How a refugee created 3,500 jobs in Britain

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Sukhpal Singh Ahluwalia sold Euro Car Parts for $375 million after creating thousands of jobs in Britain

Sukhpal Singh Ahluwalia knows the power of immigration.

Born in Uganda when the British Empire was in its heyday, he was forced to flee his home country for a new life in Britain in 1972.

Then he went to work.

Ahluwalia was 19 when he bought a struggling auto parts business in London. He sold the company -- Euro Car Parts -- for £280 million ($375 million) in 2011 after creating thousands of jobs.

Now, as Britain tries to slash the number of people coming to its shores, the former refugee is quick to remind people of the economic benefits of immigration.

"I believe the backbone of this country is immigration, and we should never, ever forget it," he said.

Here's how one refugee made it big in Britain:

Ahluwalia was born in Uganda in 1958. At the time, the former British Colony was home to thousands of families, like his, that had emigrated from South Asia to work on railways and other infrastructure projects.

Many of the families thrived in their adopted country, playing prominent roles in business.

"[We] were doing very well," said Ahluwalia. "We all grew up in very, very comfortable surroundings."

That all changed when army commander Idi Amin seized power in a 1971 military coup. He would preside over one of the bloodiest regimes in Africa's history.

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Idi Amin seized power in Uganda in 1971. The following year, he called for the expulsion of all Ugandans from South Asia.

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"This crazy man ... Idi Amin just got up one day and said that these guys [Ugandans from South Asia] are bad for our country ... they are all agents of the British and we need to get them out of here," he recalled. "Within 30 days we were expelled."

Starting over

The family -- Ahluwalia, his two brothers, mom and dad -- landed in Britain. Despite being packed into cramped dorms in a cold new land, there was a bright spot.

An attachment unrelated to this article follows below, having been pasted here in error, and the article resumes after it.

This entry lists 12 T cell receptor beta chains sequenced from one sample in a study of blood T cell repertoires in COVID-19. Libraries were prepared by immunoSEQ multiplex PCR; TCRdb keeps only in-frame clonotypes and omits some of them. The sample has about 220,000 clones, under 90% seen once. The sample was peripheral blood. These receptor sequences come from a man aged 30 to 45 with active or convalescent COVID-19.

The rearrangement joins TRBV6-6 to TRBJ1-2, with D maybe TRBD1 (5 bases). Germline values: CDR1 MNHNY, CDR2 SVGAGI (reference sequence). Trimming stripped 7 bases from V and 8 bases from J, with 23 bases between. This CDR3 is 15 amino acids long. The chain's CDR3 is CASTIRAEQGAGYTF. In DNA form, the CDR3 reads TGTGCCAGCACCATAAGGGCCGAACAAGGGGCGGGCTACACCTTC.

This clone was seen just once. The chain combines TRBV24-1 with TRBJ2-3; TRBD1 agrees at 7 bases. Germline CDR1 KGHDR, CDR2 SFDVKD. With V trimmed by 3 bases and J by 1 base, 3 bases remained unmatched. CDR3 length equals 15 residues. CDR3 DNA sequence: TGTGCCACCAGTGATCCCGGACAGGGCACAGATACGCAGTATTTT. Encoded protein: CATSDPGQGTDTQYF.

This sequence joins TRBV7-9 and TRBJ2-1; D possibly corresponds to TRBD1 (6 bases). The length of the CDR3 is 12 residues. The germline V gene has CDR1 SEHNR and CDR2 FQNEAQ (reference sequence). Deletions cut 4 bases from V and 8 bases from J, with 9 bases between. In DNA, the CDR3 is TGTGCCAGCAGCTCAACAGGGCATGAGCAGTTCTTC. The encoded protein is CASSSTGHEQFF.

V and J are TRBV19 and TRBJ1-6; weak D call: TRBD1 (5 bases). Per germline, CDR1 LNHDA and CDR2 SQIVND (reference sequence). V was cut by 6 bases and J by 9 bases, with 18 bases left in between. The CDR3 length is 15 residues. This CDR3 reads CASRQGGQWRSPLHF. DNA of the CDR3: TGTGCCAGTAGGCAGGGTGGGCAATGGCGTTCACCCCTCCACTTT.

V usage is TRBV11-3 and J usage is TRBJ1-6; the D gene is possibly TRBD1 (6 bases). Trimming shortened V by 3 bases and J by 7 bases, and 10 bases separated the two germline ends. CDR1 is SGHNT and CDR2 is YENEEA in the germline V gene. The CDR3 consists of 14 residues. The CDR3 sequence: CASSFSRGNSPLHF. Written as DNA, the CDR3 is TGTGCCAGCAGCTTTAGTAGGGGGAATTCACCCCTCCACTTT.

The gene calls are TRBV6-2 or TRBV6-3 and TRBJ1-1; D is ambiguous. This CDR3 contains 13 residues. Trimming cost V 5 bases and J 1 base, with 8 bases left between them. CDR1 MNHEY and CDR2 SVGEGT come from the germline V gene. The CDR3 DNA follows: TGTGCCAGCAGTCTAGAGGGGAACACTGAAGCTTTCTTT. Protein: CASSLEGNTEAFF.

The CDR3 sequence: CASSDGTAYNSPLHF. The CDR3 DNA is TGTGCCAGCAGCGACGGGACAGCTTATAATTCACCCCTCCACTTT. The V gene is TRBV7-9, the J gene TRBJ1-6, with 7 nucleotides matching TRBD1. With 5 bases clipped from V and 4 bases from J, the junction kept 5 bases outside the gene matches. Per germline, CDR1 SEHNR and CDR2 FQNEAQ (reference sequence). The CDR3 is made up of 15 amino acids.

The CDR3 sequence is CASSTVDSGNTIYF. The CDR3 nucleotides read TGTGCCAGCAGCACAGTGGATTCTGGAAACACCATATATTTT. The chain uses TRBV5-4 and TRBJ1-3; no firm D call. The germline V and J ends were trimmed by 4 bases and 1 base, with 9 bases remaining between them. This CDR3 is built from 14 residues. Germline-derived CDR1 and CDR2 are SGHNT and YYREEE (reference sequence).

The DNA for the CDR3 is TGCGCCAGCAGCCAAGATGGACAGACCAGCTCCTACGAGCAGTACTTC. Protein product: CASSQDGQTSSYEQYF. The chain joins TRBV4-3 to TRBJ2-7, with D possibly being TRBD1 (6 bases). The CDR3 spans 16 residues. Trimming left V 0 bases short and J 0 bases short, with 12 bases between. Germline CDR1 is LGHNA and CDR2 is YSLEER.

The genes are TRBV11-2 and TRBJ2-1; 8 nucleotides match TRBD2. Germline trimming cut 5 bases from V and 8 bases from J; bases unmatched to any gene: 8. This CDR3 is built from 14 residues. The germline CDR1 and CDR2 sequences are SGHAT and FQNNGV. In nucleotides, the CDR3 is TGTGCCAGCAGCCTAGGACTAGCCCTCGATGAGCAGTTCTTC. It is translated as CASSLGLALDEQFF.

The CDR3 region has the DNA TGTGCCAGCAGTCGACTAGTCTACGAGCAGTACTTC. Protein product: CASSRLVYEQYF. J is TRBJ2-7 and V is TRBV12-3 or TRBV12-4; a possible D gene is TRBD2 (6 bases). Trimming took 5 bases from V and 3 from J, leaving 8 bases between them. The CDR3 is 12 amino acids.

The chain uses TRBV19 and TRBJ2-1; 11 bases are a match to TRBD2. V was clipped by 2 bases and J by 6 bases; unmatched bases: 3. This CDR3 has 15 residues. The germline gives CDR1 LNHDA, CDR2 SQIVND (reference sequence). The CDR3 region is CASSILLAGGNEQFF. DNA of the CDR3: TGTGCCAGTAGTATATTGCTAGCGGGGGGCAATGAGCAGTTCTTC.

"I could never forget the kindness and the goodhearted spirit of the British," Ahluwalia said. "In times of crisis they come together and they want to help ... they don't care about themselves."

After a year in temporary shared housing, the family moved to their own apartment.

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Ahluwalia didn't find British schools to his liking. Disillusioned, he found refuge in the hustle and bustle of London's street markets, and the work they provided.

"When you have nothing, you really just will give it all you've got," he said. "I guess my skills and my intuition for business and commerce and trade [came] from the markets."

Building a business

In 1978, when he was just 19, Ahluwalia started Euro Car Parts.

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Sukhpal SIngh Ahluwalia took over Highway Autos, renaming it Euro Car Parts, in 1978.

Using a £5,000 ($7,500) loan, he took over a failing auto business and set about turning it into a titan. It was a steep learning curve: "The first day, I didn't know anything about car parts," he said.

But he worked hard. Ahluwalia said the previous owner worked nine-to-five; he worked seven-to-whenever customers were satisfied.

Ahluwalia expanded his inventory and opened new locations, spreading across London and eventually the U.K.

"From employing 10 people, then it became 50, then 100. It was all systems go, and it was a roller coaster after that," he said.

The next chapter

The ride reached a high point in 2011.

With Euro Car Parts employing 3,500 people across 89 locations, Ahluwalia sold the business to American auto parts company LKQ Corporation.

Ahluwalia now sits on the global board of LKQ, which has a market value of around $13 billion. He is confident that selling was the right call.

"The decision has allowed me to do so many things," he said. "I'm an investor in six or seven companies ... I am now a serial entrepreneur."

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Sukhpal Singh Ahluwalia Ahluwalia now sits on the global board of LKQ, which has a market value of around $13 billion.

Ahluwalia is chairman of Dominvs Group, an asset management firm specializing in property. His three sons oversee the day-to-day running of the enterprise.

The entrepreneur also makes time for charity work, which includes helping the homeless in London and providing an education to underprivileged children in India.

In the coming years, he hopes to move to India, the home of his forefathers.

"I'd like to forget the tough times and remember the good times," Ahluwalia said of his journey. "The tough times were very tough, and the good times now are very good."

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